Child Welfare Newsletter: August 2012
We Can Help You—For Free
NCSL can help state child welfare systems develop ways to safely reduce the number of children in foster care through:
Presentations, informal briefings and testimony before committees and hearings.
Written research and analyses.
Informal telephone conference calls with state child welfare administrators, legislators and legislative staff in other states to discuss their experiences with child welfare reform.
Child Welfare Federal Demonstration Wiver Applications Online
What’s new with Title IV-E child welfare waivers?
Click here to see the new NCSL Title IV-E Child Welfare Waivers Legislators Fact Sheet.
There is still time for states to apply for Title IV-E waivers in FY2013 & FY2014 and the U.S. Department of Health and Human Services (HHS) is accepting applications on a “rolling” basis. HHS is making efforts to provide technical assistance to states who notify them that they intend to apply for a waiver.
The following states have proposals on the HHS website. Click on each state to see the proposals: Arkansas, Colorado, Illinois, Massachusetts, Michigan, Pennsylvania, Utah, Washington and Wisconsin. Click here for more info from HHS, including a proposal checklist.
HHS has the authority to grant up to 30 waiver proposals over a three-year period (10 per FY2012, FY2013 and FY2014) in Child Welfare funding under Title IV-E. These waivers would allow states to use the money received from the federal government for IV-E eligible children in a flexible manner. Waivers generally need to focus on well-being and are not subject to random assignment, which is a change from prior waiver authorities granted. HHS has released eight states' Child Welfare Title IV-E waiver proposals for public review that would be considered as part of the first 10 waivers.
How can state legislators get involved?
First, state legislators can determine if their state child welfare agency is preparing to submit a proposal for a 2012-2014 Child Welfare Demonstration Project, and if the project will require legislative changes to improve child and family outcomes. Legislative leadership is key to examining and promoting any promising approaches proposed for legislative consideration or state implementation. In consultation with key agency leaders, legislators have a critical role in helping to make decisions about how best to target a waiver and in creating an environment that encourages innovation. In addition, legislative support can help child welfare agencies leverage multiple funding streams and develop effective partnerships with other state agencies and service systems to improve outcomes for children and families.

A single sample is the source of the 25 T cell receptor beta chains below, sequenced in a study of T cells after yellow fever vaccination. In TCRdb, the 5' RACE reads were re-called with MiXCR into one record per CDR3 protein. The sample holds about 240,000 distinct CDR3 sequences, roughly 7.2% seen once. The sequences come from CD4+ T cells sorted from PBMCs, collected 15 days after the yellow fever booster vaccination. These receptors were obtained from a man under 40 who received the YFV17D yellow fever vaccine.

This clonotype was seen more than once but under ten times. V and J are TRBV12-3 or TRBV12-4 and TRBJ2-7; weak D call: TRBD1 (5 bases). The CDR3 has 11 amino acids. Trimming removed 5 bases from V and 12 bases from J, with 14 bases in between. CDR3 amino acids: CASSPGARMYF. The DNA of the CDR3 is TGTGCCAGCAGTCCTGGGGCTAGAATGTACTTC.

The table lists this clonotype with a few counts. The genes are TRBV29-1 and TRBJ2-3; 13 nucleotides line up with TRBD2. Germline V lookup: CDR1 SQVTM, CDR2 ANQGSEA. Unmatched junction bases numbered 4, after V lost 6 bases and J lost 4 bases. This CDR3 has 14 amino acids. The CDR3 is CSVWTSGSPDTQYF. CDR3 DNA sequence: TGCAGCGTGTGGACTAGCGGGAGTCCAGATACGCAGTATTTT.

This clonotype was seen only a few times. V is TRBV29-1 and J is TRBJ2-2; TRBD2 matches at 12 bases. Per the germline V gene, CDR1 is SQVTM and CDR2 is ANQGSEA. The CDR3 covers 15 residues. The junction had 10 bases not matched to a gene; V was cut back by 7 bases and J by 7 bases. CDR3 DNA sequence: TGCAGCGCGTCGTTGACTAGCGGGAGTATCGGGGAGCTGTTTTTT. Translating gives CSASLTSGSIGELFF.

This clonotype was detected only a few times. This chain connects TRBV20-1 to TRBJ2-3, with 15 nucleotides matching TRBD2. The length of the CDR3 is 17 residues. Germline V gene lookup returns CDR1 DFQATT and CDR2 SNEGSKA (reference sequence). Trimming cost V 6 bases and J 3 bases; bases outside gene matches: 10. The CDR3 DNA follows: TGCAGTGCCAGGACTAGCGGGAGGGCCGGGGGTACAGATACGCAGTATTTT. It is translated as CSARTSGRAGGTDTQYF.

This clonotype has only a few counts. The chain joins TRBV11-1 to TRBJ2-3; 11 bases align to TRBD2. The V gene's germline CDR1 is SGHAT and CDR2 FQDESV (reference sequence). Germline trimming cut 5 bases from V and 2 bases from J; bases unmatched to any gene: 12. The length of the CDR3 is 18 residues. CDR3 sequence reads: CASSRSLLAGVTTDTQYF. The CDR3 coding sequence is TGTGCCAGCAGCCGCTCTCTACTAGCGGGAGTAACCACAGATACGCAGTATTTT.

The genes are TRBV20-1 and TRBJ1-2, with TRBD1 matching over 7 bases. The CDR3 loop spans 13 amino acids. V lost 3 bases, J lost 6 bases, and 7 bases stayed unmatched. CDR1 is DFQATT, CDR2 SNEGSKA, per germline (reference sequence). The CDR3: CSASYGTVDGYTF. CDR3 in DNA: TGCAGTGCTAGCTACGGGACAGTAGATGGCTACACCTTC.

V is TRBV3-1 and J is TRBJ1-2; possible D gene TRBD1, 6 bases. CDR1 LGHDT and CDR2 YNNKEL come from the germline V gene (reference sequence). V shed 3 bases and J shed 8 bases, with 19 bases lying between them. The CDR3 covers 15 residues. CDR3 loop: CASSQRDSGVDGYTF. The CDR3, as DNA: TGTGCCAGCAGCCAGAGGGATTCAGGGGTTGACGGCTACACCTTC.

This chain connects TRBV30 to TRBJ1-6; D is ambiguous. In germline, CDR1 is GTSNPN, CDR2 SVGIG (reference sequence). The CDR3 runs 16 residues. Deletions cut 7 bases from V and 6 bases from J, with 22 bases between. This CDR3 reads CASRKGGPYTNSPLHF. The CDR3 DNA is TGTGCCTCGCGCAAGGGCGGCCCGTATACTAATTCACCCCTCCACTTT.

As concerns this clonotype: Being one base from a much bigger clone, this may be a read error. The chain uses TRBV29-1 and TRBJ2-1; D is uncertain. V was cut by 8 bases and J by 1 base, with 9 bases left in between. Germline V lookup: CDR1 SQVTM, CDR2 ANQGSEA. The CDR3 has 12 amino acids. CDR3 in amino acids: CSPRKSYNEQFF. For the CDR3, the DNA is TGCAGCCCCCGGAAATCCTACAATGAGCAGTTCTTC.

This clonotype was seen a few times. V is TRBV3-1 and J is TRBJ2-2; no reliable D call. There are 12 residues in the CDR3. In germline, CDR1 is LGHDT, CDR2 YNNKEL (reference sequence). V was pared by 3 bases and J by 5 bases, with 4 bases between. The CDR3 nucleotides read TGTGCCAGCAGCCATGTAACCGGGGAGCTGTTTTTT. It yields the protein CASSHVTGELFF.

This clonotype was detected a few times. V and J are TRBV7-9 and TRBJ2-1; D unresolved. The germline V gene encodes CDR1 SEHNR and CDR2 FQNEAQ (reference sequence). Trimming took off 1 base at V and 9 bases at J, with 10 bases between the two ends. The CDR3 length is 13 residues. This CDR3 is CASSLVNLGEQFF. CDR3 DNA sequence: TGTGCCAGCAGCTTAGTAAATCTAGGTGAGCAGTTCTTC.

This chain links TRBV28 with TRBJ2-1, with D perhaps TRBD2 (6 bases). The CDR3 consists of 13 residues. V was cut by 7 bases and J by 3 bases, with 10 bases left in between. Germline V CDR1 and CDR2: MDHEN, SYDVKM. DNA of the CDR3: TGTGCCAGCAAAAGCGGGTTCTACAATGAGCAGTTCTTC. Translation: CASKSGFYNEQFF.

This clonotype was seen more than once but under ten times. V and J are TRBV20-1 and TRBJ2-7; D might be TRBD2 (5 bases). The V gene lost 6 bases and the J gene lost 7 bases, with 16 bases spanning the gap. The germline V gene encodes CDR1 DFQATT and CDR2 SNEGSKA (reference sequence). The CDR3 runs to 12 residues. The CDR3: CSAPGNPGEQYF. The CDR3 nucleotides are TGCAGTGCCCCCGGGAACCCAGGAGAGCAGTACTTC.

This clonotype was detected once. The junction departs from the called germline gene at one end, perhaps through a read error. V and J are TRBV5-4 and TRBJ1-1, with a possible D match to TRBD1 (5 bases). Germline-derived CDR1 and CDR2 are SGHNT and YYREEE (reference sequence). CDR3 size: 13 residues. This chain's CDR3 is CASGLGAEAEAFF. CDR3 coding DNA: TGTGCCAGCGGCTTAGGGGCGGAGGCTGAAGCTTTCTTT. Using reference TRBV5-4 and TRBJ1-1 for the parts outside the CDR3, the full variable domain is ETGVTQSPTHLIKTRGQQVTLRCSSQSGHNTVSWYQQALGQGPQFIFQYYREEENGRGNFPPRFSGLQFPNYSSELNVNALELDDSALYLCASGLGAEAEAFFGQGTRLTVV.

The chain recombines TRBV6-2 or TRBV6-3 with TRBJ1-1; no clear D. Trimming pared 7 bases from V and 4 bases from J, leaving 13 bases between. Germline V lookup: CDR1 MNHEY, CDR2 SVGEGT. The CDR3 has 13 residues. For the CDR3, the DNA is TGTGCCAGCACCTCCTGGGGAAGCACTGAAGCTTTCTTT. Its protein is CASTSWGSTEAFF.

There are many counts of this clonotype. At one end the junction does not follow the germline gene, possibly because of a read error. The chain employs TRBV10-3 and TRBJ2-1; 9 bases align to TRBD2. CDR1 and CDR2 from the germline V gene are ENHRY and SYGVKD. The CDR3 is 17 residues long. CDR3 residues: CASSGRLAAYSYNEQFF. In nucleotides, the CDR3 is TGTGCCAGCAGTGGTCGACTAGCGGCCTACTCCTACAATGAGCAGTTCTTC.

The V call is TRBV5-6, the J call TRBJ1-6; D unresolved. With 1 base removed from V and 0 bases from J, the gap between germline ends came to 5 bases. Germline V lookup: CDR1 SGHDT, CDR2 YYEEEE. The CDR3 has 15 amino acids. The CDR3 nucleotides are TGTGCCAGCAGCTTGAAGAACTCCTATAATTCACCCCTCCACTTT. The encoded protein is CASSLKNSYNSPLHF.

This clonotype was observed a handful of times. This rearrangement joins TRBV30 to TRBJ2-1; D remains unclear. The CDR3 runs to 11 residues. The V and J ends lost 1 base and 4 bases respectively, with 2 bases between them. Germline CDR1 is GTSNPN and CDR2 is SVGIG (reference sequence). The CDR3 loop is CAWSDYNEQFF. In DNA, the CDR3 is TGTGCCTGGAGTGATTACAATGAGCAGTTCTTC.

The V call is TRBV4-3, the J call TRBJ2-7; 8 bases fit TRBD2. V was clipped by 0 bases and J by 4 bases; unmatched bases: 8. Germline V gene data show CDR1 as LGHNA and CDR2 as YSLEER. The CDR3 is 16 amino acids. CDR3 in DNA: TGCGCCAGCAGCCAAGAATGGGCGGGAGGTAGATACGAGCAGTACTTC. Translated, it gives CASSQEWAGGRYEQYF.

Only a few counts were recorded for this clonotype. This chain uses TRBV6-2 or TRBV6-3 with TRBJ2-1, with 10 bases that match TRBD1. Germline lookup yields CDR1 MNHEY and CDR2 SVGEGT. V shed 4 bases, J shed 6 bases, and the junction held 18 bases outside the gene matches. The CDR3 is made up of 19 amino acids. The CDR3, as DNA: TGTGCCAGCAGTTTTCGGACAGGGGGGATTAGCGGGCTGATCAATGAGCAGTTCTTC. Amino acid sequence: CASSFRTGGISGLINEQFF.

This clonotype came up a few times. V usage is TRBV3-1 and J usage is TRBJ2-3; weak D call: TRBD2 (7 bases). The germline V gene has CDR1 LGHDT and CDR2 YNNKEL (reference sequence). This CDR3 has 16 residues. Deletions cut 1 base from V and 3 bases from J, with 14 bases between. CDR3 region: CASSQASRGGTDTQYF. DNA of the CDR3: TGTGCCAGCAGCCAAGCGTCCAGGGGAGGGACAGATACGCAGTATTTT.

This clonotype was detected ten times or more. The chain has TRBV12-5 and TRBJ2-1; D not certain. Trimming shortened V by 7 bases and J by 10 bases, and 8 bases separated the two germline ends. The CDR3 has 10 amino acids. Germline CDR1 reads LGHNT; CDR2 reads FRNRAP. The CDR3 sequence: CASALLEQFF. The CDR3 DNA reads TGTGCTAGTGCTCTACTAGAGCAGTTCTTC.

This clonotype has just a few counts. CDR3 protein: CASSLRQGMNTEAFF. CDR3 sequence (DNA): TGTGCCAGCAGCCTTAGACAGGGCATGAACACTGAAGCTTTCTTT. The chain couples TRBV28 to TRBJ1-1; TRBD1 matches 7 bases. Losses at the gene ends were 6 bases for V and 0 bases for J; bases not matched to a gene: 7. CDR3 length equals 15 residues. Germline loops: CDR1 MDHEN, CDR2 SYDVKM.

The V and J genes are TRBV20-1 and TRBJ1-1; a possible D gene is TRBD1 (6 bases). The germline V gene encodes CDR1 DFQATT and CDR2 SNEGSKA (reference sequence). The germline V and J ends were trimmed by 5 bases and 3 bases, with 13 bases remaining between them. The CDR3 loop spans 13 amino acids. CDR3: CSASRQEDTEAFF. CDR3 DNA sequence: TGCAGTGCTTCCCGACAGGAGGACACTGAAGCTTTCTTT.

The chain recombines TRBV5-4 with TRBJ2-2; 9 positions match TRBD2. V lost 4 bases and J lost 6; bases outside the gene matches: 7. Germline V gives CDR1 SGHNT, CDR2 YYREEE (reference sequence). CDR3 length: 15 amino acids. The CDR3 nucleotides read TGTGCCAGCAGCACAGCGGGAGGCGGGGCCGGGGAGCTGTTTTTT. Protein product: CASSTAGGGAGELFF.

Children Ombudsman Office of the Child Advocate
Children’s Ombudsman Offices, also known in some jurisdictions as Office of the Child Advocate, have been established at the state level in order to assist in providing oversight of children’s services. Currently, approximately twenty-two states have established a Children’s Ombudsman/ Office of the Child Advocate with duties and purposes specifically related to children’s services. Another five states have a statewide Ombudsman program which address the concerns of all governmental agencies, including children’s services. Nine states have related Ombudsman services, program specific services, or county run programs.
Click here to view NCSL’s August 2012 Children’s Ombudsman/Office of the Child Advocate Chart that provides state-by-state details, including links to enabling legislation and website, year established, jurisdiction and location within state government, appointment/qualifications and duties and powers of the Ombudsman or Advocate.
Child Welfare Reports
According to a new guide from the National Campaign to Prevent Teen and Unplanned Pregnancy, teen girls in foster care are 2.5 times more likely than their peers not in foster care to get pregnant by age 19. Half of 21-year-old men aging out of foster care report they had gotten someone pregnant. Children born to teen mothers are at increased risk of child welfare involvement; child welfare costs account for one quarter of total public spending related to teen childbearing. “Preventing Teen Pregnancy Through Outreach and Engagement: Tips for Working with Foster Care and Juvenile Justice” contains tips on kinds of data to gather in your state to address this issue, information on the connection between teen pregnancy, child welfare and juvenile justice, potential state partners to engage and information on the crossover between the foster care and juvenile justice systems.
From the National Resource Center for Youth Development, “Making Healthy Choices: A Guide on Psychotropic Medications for Youth in Foster Care” was written specifically for foster care youth and is meant to help youth understanding how psychotropic medication can help and what other options are available.
And, please see this Information Bulletin from the Center for Medicaid and CHIP Services, which seeks to inform states about resources to address the use of psychotropic medications by children in foster care. The Bulletin also provides information and links to several states’ collaborative programs aimed at improving the oversight of psychotropic medications in foster care:
NCSL Child Welfare Quick Links
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